The Taxpayers neither sought nor obtained from the tax court a ruling on the "presumption of correctness" issue presented here. They necessarily rely upon the "substantial inroads" made by the tax court on the overall deficiency determinations as the basis for their novel argument before this court.
Perhaps that should end the discussion. We do observe, however, that nowhere in this case was the Commissioner's method of determining the tax deficiencies faulted. The factual foundations for the Commissioner's determinations of the amount of deficiencies were the corporate records of Koscot and the subsidiary corporations. The tax court found the Commissioner to have been partially in error regarding the intent of the parties to the transactions, but the amounts of money involved were not found to have been arbitrarily determined by the Commissioner.
The Taxpayers' argument, in essence, is that because they prevailed in the tax court on over ninety percent of the overall challenge, the presumption of correctness shielding the remaining percent must vanish. That argument is not rational when one seeks to apply it to findings of intent on separate transactions. The stakes in this action were not placed on a "winner take all" basis.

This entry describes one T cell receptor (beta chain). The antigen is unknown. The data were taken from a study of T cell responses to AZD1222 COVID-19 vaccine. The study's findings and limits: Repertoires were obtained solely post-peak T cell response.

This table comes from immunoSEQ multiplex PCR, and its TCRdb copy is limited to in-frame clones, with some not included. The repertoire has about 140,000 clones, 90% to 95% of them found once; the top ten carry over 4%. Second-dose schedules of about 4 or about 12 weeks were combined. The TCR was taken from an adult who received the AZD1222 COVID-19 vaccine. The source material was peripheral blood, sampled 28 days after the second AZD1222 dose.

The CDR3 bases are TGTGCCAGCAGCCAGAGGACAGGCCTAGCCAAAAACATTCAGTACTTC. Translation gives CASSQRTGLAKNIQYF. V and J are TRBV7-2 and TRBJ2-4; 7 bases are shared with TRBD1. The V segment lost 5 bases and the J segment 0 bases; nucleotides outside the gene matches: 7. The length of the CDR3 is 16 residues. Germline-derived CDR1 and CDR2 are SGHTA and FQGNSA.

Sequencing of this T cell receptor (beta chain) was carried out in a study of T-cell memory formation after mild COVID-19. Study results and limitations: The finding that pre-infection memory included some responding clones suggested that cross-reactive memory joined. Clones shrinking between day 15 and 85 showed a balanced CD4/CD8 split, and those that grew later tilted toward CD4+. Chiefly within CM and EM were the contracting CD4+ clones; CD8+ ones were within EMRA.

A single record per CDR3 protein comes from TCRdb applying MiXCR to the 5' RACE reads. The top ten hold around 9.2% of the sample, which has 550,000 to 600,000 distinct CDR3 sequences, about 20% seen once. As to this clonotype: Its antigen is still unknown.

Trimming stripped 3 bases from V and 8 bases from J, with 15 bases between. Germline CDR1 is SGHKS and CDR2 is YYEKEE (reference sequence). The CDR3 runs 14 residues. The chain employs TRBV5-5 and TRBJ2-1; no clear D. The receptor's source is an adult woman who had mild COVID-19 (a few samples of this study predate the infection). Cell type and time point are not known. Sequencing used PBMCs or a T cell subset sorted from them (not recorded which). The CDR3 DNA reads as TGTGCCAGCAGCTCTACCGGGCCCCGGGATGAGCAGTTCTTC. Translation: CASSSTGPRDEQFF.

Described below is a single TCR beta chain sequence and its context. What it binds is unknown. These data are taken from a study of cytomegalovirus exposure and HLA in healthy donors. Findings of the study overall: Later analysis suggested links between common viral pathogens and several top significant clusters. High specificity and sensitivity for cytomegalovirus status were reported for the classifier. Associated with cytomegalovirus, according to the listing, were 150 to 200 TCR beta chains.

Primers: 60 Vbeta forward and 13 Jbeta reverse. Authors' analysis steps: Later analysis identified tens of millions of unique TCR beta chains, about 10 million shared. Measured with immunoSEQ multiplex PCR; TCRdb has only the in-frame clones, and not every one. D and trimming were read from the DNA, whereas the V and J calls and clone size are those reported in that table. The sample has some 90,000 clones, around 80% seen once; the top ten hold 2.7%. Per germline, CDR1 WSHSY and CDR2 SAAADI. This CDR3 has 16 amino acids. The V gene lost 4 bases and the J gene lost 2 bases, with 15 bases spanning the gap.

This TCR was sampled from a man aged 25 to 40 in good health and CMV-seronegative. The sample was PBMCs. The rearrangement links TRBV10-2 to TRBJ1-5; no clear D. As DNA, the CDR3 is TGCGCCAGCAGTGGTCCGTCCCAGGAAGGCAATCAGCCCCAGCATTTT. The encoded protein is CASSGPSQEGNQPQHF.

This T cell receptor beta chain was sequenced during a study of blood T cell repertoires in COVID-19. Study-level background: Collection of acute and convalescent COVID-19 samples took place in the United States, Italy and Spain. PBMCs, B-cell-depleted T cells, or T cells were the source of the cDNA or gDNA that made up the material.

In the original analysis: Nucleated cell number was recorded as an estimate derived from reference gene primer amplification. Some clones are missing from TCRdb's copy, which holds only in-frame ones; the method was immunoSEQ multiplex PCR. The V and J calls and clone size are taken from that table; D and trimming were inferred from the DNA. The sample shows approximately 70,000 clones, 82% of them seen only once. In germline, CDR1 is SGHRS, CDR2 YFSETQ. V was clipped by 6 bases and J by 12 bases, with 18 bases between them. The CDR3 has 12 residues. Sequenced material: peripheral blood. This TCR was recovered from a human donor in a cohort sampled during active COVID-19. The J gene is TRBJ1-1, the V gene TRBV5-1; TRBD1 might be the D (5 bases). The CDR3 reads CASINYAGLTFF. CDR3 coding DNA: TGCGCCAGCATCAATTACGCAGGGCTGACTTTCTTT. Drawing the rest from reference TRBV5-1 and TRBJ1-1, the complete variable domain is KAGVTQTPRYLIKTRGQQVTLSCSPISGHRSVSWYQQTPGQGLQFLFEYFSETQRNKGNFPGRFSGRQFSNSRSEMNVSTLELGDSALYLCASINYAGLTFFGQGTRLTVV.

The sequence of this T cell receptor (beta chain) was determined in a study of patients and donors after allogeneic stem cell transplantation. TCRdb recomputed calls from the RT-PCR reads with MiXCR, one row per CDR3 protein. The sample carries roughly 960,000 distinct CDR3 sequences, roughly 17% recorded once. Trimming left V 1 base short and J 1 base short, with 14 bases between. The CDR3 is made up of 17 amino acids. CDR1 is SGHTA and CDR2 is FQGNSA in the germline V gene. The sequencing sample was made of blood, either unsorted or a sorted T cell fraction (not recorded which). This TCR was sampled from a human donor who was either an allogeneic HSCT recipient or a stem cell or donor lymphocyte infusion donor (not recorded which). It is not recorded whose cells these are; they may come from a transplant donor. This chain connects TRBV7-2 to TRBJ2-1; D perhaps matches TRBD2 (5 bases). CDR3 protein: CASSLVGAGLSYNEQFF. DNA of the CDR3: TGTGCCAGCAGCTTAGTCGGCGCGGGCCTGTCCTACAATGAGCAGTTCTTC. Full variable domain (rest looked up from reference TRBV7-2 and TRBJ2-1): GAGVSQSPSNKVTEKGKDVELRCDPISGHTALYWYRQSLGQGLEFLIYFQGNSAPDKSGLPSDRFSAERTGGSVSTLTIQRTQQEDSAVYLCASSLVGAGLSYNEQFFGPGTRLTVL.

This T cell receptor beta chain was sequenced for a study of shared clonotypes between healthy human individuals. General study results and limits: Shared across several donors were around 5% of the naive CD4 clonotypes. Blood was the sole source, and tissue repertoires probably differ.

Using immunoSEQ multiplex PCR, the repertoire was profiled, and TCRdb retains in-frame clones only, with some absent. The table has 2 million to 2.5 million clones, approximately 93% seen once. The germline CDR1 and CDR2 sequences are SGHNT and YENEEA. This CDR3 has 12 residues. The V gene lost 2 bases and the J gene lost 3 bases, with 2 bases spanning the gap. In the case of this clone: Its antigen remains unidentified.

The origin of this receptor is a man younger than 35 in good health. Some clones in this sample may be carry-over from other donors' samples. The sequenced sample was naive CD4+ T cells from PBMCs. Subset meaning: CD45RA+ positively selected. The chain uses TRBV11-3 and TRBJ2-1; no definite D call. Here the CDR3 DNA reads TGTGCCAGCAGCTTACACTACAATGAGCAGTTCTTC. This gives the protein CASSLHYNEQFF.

The 1969 and 1970 "Credits" to Koscot "Advance Account"
We now consider Taxpayers' alternative position that the tax court's determination that the Taxpayers failed to carry their burden of proof in reference to the 1967 and 1970 "credits" to the Koscot "advance account" is inconsistent with that court's finding in regard to the Koscot "advance account" and, therefore, is clearly erroneous.
The Taxpayers stress that the tax court specifically found that Turner was a credible witness; that his unequivocal testimony that he intended to repay all advances from Koscot, together with the bookkeeping entries and the treatment reflected on the Koscot corporate income tax returns, should have been sufficient to sustain the Taxpayers' burden of proof.4
The Taxpayers' argument overlooks specific findings made by the tax court as to the 1969 and 1970 "credits." The tax court found no evidence that the Taxpayers regarded as bona fide loans the amounts credited to the Koscot advance account and redebited to other business expense accounts in 1969 and 1970.
Recognizing that there was sufficient evidence to establish an existing agreement between Turner and Koscot that Turner would repay the advances on the Koscot account, the tax court, nevertheless, found no evidence that either of the Taxpayers or Koscot ever agreed that any of the amounts "credited" and "redebited" were bona fide loans. "Indeed," the tax court wrote, "Glenn's and Koscot's intent that such amounts would be loans is implicitly negated by Koscot's decision to redebit the items to business expenses and Glenn's acquiescence in the redebiting." (Emphasis added).